The Cell as a Thermostat: How Much does it Know?

Conference paper

DOI: 10.1007/978-1-4419-7210-1_10

Part of the Advances in Experimental Medicine and Biology book series (AEMB, volume 736)
Cite this paper as:
Bray D. (2012) The Cell as a Thermostat: How Much does it Know?. In: Goryanin I., Goryachev A. (eds) Advances in Systems Biology. Advances in Experimental Medicine and Biology, vol 736. Springer, New York, NY

Abstract

How does bacterial thermotaxis compare to a simple wall thermostat? Elements with similar function can be found in the two, including a temperature-sensing element, an output switch, and an external control. But they differ in their origins. A thermostat is designed and made by humans and embodies their understanding of seasonal fluctuations in temperature and how these affect room comfort. By contrast, the bacterial system is self-contained and assembles according to information in its genome acquired by evolution. This information is far richer than anything carried by a thermostat and closer to the ‘knowledge’ that higher animals have about the world.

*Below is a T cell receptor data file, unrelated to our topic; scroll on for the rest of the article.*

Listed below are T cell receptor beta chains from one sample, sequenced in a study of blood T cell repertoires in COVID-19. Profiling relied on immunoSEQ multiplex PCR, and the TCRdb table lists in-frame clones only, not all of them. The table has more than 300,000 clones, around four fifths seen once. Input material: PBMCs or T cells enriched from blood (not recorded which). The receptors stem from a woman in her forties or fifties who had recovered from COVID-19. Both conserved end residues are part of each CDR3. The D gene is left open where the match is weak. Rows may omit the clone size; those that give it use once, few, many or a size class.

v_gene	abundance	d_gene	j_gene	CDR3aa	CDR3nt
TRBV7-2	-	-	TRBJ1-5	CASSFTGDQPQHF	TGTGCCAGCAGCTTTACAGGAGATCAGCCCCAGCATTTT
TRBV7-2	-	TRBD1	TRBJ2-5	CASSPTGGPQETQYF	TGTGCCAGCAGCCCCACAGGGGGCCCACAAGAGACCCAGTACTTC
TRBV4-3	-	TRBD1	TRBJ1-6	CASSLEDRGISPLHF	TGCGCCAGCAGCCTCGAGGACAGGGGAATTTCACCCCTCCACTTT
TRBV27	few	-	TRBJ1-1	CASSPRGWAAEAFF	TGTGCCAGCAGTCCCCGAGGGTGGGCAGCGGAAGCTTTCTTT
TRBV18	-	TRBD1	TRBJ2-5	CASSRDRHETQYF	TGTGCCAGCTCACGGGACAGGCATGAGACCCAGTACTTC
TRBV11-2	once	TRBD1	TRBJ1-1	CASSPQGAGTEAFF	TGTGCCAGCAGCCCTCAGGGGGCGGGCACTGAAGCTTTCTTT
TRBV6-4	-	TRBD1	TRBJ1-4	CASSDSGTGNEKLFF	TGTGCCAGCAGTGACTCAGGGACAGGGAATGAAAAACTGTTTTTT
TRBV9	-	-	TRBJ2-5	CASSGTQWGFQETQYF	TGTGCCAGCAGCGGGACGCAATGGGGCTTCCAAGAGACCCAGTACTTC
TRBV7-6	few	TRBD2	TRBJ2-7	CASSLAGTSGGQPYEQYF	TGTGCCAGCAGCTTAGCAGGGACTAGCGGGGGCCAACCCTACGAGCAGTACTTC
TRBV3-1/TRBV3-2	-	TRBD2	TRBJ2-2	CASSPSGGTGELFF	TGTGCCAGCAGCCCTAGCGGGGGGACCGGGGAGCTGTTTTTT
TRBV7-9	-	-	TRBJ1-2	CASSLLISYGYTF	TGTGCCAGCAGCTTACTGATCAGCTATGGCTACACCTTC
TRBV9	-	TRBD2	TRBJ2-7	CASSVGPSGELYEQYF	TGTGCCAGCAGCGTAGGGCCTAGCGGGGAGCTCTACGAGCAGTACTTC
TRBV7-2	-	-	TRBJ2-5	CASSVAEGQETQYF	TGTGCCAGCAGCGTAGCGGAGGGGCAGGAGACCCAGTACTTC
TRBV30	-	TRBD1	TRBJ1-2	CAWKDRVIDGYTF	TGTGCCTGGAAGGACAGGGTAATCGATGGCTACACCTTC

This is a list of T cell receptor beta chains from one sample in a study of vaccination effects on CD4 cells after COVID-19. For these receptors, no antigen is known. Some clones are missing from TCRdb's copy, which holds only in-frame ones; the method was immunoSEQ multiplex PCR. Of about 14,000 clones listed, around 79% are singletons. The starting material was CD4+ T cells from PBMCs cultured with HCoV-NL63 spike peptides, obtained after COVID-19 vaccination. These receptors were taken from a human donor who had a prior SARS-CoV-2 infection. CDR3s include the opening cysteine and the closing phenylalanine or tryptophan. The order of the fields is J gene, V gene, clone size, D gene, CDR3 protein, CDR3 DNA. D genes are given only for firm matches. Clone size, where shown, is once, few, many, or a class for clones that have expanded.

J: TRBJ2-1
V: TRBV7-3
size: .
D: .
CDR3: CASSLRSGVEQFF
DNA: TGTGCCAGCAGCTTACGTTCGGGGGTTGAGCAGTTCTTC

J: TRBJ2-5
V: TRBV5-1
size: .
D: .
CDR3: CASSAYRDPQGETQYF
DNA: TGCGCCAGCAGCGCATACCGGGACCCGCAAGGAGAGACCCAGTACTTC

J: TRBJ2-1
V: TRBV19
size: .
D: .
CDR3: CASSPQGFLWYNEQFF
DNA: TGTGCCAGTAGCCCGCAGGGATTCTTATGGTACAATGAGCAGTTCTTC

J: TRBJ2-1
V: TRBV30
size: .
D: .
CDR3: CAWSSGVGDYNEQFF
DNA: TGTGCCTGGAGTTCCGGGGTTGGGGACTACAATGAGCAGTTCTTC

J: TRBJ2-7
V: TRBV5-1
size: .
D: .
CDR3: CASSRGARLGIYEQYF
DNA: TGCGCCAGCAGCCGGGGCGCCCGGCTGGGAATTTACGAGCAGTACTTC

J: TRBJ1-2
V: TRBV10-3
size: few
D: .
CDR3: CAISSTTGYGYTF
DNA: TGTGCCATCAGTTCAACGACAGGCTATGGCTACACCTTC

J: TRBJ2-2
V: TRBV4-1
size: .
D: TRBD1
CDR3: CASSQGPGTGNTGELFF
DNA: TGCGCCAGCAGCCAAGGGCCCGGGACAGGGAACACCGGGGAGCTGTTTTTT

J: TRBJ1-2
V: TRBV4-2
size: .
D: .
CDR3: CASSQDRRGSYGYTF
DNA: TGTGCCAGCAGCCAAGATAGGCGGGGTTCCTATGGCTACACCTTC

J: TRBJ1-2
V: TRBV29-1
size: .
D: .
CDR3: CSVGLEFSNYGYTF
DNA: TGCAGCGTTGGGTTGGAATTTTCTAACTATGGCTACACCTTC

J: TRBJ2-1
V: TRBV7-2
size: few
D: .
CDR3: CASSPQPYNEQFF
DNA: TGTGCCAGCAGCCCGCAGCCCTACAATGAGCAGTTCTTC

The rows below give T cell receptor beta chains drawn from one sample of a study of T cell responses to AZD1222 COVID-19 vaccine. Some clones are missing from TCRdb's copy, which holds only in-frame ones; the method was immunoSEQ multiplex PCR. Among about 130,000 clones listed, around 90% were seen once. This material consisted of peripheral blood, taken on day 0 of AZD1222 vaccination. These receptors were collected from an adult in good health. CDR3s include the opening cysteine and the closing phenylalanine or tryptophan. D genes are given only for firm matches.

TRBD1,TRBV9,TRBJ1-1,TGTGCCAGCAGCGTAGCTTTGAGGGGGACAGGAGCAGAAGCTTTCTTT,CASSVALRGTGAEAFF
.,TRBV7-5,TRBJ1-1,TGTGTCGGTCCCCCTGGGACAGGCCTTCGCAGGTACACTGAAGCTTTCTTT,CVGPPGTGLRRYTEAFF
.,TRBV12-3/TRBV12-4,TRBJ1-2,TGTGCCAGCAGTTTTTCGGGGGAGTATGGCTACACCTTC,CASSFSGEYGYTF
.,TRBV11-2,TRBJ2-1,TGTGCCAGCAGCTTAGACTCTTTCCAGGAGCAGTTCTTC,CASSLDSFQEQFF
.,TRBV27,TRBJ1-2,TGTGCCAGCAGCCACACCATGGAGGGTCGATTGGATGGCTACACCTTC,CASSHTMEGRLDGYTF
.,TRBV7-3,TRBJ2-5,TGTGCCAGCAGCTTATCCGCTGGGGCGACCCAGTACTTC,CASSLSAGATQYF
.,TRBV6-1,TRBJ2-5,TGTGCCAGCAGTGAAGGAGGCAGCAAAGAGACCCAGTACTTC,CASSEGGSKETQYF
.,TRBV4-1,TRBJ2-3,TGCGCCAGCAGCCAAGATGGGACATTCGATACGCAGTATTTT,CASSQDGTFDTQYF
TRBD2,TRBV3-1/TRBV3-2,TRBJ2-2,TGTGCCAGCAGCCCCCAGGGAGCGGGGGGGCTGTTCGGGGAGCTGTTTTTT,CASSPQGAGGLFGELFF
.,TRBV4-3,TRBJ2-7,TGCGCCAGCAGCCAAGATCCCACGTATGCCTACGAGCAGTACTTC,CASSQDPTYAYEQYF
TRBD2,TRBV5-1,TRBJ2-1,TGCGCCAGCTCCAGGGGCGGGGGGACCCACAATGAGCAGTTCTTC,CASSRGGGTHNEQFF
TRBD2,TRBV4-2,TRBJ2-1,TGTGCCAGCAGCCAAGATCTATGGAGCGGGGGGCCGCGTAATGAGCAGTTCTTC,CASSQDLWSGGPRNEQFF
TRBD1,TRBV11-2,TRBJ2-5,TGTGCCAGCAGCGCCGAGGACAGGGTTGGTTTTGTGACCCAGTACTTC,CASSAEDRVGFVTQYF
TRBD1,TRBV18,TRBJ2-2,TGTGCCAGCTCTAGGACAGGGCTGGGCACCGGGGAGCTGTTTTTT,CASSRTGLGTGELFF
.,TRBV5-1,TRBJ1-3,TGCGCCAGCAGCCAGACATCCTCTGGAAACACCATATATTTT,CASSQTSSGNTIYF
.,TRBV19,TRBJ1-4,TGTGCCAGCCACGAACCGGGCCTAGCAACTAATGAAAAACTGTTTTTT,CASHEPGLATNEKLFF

Copyright information

© Springer Science+Business Media, LLC 2012

Authors and Affiliations

  1. 1.Department of Physiology, Development and NeuroscienceUniversity of CambridgeCambridgeUK

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